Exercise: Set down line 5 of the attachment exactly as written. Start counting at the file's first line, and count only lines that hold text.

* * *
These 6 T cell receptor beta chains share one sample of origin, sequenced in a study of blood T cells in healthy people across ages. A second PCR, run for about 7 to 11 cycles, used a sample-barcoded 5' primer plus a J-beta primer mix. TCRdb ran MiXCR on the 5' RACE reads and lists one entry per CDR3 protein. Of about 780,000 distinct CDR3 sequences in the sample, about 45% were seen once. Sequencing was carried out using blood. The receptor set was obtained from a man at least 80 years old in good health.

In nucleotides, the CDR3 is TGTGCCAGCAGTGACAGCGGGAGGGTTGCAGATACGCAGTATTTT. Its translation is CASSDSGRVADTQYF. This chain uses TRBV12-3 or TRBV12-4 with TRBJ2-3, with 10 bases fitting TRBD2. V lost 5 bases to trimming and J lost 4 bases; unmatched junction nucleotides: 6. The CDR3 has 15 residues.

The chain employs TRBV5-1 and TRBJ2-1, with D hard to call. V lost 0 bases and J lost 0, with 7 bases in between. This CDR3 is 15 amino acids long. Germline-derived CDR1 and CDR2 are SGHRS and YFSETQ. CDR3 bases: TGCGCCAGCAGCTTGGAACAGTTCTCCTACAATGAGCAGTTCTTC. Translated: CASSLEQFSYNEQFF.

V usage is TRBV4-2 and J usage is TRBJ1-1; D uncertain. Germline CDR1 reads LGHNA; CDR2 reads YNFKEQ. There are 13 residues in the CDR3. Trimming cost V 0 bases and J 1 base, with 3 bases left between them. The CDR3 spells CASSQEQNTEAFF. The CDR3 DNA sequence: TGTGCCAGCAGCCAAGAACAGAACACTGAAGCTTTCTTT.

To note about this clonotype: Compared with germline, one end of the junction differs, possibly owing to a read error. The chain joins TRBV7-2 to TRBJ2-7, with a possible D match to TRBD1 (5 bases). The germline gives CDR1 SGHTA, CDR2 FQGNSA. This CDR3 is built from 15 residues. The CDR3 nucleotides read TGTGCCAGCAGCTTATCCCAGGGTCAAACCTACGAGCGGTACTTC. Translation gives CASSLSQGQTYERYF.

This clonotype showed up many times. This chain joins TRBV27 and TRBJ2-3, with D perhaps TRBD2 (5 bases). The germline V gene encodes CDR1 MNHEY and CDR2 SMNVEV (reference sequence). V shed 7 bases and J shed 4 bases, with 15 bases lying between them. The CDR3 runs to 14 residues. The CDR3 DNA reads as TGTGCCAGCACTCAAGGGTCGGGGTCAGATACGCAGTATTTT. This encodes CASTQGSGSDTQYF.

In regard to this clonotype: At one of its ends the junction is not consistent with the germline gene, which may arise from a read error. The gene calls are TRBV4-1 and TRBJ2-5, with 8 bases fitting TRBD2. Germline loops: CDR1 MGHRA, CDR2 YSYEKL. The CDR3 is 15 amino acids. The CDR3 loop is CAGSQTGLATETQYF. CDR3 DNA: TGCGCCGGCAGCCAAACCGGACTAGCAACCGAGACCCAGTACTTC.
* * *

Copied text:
To note about this clonotype: Compared with germline, one end of the junction differs, possibly owing to a read error. The chain joins TRBV7-2 to TRBJ2-7, with a possible D match to TRBD1 (5 bases). The germline gives CDR1 SGHTA, CDR2 FQGNSA. This CDR3 is built from 15 residues. The CDR3 nucleotides read TGTGCCAGCAGCTTATCCCAGGGTCAAACCTACGAGCGGTACTTC. Translation gives CASSLSQGQTYERYF.